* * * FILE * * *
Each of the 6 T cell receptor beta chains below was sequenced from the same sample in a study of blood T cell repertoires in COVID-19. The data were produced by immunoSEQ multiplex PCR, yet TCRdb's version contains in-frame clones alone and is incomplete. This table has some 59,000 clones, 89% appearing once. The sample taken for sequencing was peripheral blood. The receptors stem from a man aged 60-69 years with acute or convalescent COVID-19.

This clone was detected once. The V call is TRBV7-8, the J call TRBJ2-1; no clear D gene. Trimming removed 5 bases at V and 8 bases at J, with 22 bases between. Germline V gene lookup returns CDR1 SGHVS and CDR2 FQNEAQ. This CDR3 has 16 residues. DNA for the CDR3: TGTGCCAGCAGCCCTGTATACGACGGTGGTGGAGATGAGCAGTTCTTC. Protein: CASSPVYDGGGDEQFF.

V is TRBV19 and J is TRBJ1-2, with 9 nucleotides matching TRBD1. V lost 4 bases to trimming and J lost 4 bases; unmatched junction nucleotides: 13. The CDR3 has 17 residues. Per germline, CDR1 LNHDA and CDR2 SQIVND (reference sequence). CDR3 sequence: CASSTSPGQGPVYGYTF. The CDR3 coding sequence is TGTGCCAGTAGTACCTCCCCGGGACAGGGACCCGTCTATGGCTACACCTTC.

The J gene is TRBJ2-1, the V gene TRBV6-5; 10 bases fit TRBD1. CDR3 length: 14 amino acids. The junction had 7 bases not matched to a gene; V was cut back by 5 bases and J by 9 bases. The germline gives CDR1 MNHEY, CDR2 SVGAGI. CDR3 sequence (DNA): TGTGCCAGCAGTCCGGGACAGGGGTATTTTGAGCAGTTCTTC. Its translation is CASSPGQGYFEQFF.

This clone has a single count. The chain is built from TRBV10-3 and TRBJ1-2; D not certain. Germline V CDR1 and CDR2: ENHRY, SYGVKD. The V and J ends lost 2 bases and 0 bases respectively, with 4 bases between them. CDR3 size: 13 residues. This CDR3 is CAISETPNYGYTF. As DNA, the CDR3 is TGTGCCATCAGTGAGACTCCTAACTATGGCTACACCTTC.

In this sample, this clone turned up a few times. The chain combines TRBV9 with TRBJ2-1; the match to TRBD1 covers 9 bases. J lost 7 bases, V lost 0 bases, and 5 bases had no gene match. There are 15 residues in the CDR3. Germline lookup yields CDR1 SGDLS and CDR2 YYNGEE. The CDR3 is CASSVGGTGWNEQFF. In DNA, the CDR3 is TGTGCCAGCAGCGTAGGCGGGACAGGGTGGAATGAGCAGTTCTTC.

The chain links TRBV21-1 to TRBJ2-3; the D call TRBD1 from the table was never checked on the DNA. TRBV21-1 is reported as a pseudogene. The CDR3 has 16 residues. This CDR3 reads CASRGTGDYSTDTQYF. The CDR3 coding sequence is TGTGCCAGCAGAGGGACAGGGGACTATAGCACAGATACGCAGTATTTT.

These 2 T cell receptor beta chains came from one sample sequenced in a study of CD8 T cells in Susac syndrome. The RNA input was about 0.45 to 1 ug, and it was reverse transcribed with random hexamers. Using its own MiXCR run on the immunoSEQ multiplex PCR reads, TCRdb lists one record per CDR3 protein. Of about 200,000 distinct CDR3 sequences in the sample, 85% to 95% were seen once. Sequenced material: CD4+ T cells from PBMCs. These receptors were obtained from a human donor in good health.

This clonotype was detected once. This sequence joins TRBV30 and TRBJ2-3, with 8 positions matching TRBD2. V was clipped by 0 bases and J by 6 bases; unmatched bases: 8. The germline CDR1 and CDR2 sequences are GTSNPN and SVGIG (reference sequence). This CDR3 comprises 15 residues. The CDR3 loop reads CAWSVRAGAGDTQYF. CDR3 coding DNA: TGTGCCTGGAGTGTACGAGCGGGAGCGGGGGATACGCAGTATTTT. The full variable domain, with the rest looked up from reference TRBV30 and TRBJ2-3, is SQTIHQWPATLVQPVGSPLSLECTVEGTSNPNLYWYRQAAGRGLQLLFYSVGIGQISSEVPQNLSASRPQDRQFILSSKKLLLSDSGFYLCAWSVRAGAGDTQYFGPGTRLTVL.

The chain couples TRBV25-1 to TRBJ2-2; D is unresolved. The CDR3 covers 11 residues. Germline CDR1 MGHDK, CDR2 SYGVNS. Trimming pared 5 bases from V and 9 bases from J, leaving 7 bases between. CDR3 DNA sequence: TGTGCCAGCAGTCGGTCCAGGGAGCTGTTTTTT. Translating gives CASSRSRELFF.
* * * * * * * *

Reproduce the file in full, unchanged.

Each of the 6 T cell receptor beta chains below was sequenced from the same sample in a study of blood T cell repertoires in COVID-19. The data were produced by immunoSEQ multiplex PCR, yet TCRdb's version contains in-frame clones alone and is incomplete. This table has some 59,000 clones, 89% appearing once. The sample taken for sequencing was peripheral blood. The receptors stem from a man aged 60-69 years with acute or convalescent COVID-19.

This clone was detected once. The V call is TRBV7-8, the J call TRBJ2-1; no clear D gene. Trimming removed 5 bases at V and 8 bases at J, with 22 bases between. Germline V gene lookup returns CDR1 SGHVS and CDR2 FQNEAQ. This CDR3 has 16 residues. DNA for the CDR3: TGTGCCAGCAGCCCTGTATACGACGGTGGTGGAGATGAGCAGTTCTTC. Protein: CASSPVYDGGGDEQFF.

V is TRBV19 and J is TRBJ1-2, with 9 nucleotides matching TRBD1. V lost 4 bases to trimming and J lost 4 bases; unmatched junction nucleotides: 13. The CDR3 has 17 residues. Per germline, CDR1 LNHDA and CDR2 SQIVND (reference sequence). CDR3 sequence: CASSTSPGQGPVYGYTF. The CDR3 coding sequence is TGTGCCAGTAGTACCTCCCCGGGACAGGGACCCGTCTATGGCTACACCTTC.

The J gene is TRBJ2-1, the V gene TRBV6-5; 10 bases fit TRBD1. CDR3 length: 14 amino acids. The junction had 7 bases not matched to a gene; V was cut back by 5 bases and J by 9 bases. The germline gives CDR1 MNHEY, CDR2 SVGAGI. CDR3 sequence (DNA): TGTGCCAGCAGTCCGGGACAGGGGTATTTTGAGCAGTTCTTC. Its translation is CASSPGQGYFEQFF.

This clone has a single count. The chain is built from TRBV10-3 and TRBJ1-2; D not certain. Germline V CDR1 and CDR2: ENHRY, SYGVKD. The V and J ends lost 2 bases and 0 bases respectively, with 4 bases between them. CDR3 size: 13 residues. This CDR3 is CAISETPNYGYTF. As DNA, the CDR3 is TGTGCCATCAGTGAGACTCCTAACTATGGCTACACCTTC.

In this sample, this clone turned up a few times. The chain combines TRBV9 with TRBJ2-1; the match to TRBD1 covers 9 bases. J lost 7 bases, V lost 0 bases, and 5 bases had no gene match. There are 15 residues in the CDR3. Germline lookup yields CDR1 SGDLS and CDR2 YYNGEE. The CDR3 is CASSVGGTGWNEQFF. In DNA, the CDR3 is TGTGCCAGCAGCGTAGGCGGGACAGGGTGGAATGAGCAGTTCTTC.

The chain links TRBV21-1 to TRBJ2-3; the D call TRBD1 from the table was never checked on the DNA. TRBV21-1 is reported as a pseudogene. The CDR3 has 16 residues. This CDR3 reads CASRGTGDYSTDTQYF. The CDR3 coding sequence is TGTGCCAGCAGAGGGACAGGGGACTATAGCACAGATACGCAGTATTTT.

These 2 T cell receptor beta chains came from one sample sequenced in a study of CD8 T cells in Susac syndrome. The RNA input was about 0.45 to 1 ug, and it was reverse transcribed with random hexamers. Using its own MiXCR run on the immunoSEQ multiplex PCR reads, TCRdb lists one record per CDR3 protein. Of about 200,000 distinct CDR3 sequences in the sample, 85% to 95% were seen once. Sequenced material: CD4+ T cells from PBMCs. These receptors were obtained from a human donor in good health.

This clonotype was detected once. This sequence joins TRBV30 and TRBJ2-3, with 8 positions matching TRBD2. V was clipped by 0 bases and J by 6 bases; unmatched bases: 8. The germline CDR1 and CDR2 sequences are GTSNPN and SVGIG (reference sequence). This CDR3 comprises 15 residues. The CDR3 loop reads CAWSVRAGAGDTQYF. CDR3 coding DNA: TGTGCCTGGAGTGTACGAGCGGGAGCGGGGGATACGCAGTATTTT. The full variable domain, with the rest looked up from reference TRBV30 and TRBJ2-3, is SQTIHQWPATLVQPVGSPLSLECTVEGTSNPNLYWYRQAAGRGLQLLFYSVGIGQISSEVPQNLSASRPQDRQFILSSKKLLLSDSGFYLCAWSVRAGAGDTQYFGPGTRLTVL.

The chain couples TRBV25-1 to TRBJ2-2; D is unresolved. The CDR3 covers 11 residues. Germline CDR1 MGHDK, CDR2 SYGVNS. Trimming pared 5 bases from V and 9 bases from J, leaving 7 bases between. CDR3 DNA sequence: TGTGCCAGCAGTCGGTCCAGGGAGCTGTTTTTT. Translating gives CASSRSRELFF.